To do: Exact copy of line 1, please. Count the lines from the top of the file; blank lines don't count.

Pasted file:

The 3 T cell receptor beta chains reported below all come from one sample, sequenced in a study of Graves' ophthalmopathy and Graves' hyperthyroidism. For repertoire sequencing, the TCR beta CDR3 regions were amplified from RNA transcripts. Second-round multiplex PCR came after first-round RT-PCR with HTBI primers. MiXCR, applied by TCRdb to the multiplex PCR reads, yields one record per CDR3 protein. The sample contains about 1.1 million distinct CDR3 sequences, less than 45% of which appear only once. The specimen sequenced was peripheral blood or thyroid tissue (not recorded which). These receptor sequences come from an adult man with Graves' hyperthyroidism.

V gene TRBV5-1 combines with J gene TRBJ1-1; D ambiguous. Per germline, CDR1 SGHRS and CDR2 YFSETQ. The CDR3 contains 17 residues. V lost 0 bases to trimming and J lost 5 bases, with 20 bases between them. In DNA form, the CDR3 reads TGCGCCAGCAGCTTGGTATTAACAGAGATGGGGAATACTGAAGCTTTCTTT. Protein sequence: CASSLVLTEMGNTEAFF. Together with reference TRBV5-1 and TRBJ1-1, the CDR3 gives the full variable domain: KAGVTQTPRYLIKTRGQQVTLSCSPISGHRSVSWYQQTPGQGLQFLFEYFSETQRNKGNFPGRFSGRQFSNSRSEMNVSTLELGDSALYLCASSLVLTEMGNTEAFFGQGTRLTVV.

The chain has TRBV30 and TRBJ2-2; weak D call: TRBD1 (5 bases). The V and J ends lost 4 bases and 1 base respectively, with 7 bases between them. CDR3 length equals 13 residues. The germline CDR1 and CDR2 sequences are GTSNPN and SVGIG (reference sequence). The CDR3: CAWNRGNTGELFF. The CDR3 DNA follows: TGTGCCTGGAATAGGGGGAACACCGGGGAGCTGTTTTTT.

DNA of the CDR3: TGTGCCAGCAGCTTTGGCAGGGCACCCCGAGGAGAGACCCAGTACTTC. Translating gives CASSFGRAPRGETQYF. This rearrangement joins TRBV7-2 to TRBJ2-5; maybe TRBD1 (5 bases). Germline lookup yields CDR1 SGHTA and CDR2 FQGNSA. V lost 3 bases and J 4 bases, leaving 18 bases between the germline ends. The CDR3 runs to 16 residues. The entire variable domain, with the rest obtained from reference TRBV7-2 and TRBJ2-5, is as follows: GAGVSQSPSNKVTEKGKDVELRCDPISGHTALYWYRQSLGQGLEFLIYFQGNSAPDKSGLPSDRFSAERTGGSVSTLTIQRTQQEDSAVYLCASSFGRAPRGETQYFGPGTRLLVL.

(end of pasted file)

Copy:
The 3 T cell receptor beta chains reported below all come from one sample, sequenced in a study of Graves' ophthalmopathy and Graves' hyperthyroidism. For repertoire sequencing, the TCR beta CDR3 regions were amplified from RNA transcripts. Second-round multiplex PCR came after first-round RT-PCR with HTBI primers. MiXCR, applied by TCRdb to the multiplex PCR reads, yields one record per CDR3 protein. The sample contains about 1.1 million distinct CDR3 sequences, less than 45% of which appear only once. The specimen sequenced was peripheral blood or thyroid tissue (not recorded which). These receptor sequences come from an adult man with Graves' hyperthyroidism.